News — ticks in winter

Ticks in the Winter

Ticks in the Winter

We hear more about ticks in the spring and summer months; but rarely do we hear about tick activity in the winter. Do they die? Do they move elsewhere? 

While ticks are most active in the warmer months, they are still active in the winter if temperatures rise above freezing (32 degrees Fahrenheit). In the winter, ticks will seek warmth by attaching to a warm blooded mammal, such as a dog or cat, and feed off them. They will also seek shelter underneath leaves and logs - which is why it is highly suggested that homeowners do not move firewood close to the home to avoid ticks wandering into houses.

Because temperatures fluctuate in the winter, it is advised that pet owners check pets for ticks and safely remove the tick with a tick removal tool.

Some types of tick species, including the Eastern Black-legged Tick, remain active year-round. Keep close watch of ticks on pets when they come inside from playtime. 

Dog Ticks a Concern

Dog Ticks a Concern

Food sources for deer are lacking in the wintertime; and because of this, deer keep coming back to properties hoping for home garden goodies. Of course, there won't be any organic food available for humans (or deer) until Spring. What we don't realize is that deer ticks are active when temperatures are above 32 degrees Fahrenheit; and as the temperatures slowly increase this winter, ticks are a concern for individuals and their pets.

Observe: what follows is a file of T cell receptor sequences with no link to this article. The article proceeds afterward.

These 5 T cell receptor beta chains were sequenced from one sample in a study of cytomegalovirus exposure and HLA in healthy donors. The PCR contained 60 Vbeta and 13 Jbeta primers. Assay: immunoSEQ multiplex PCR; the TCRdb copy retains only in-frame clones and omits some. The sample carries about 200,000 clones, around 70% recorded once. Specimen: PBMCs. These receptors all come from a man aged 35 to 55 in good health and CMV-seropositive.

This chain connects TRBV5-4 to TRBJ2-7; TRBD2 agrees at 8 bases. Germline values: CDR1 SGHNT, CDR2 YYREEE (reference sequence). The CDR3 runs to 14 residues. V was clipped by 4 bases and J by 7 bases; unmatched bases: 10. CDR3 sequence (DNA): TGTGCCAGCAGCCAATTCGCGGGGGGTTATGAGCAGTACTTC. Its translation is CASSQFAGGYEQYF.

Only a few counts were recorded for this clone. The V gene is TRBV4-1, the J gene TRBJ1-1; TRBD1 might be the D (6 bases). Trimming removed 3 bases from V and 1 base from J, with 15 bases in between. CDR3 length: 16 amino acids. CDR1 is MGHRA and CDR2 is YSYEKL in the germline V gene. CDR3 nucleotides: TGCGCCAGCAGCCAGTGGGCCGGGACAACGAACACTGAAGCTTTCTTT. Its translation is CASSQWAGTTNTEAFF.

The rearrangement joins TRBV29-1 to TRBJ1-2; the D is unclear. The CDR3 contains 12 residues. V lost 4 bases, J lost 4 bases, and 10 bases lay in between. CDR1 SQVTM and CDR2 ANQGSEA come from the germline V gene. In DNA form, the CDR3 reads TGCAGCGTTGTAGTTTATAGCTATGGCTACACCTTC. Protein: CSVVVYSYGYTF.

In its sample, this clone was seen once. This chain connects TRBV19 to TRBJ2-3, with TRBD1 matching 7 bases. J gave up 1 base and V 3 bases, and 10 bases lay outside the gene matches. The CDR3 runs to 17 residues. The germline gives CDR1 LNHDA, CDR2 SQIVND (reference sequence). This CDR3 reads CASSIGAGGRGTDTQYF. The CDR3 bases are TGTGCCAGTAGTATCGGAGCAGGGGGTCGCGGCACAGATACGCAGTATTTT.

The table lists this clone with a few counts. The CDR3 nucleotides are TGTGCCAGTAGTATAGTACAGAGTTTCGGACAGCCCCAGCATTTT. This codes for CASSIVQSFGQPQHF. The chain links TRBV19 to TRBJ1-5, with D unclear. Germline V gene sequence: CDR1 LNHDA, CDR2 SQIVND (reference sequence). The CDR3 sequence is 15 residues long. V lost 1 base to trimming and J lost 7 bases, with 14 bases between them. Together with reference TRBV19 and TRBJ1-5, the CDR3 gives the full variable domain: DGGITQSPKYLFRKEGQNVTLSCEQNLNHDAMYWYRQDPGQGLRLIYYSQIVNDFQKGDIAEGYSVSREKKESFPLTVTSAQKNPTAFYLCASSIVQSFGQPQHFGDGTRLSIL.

By keeping deer away from our yards with fencing, we are reducing the number of deer ticks reaching our pets. Dogs and cats are able to obtain Lyme Disease and other tick-borne illnesses just like their owners. After dogs return from outdoor playtime or walks, pet owners need to check the bodies of their pets for ticks, especially around the ears and legs. 

If tick bites occur, it's important to know how to remove a tick from pets. Ticks will need to go out for testing and dogs will need to be evaluated for possible Lyme Disease by a veterinarian. 

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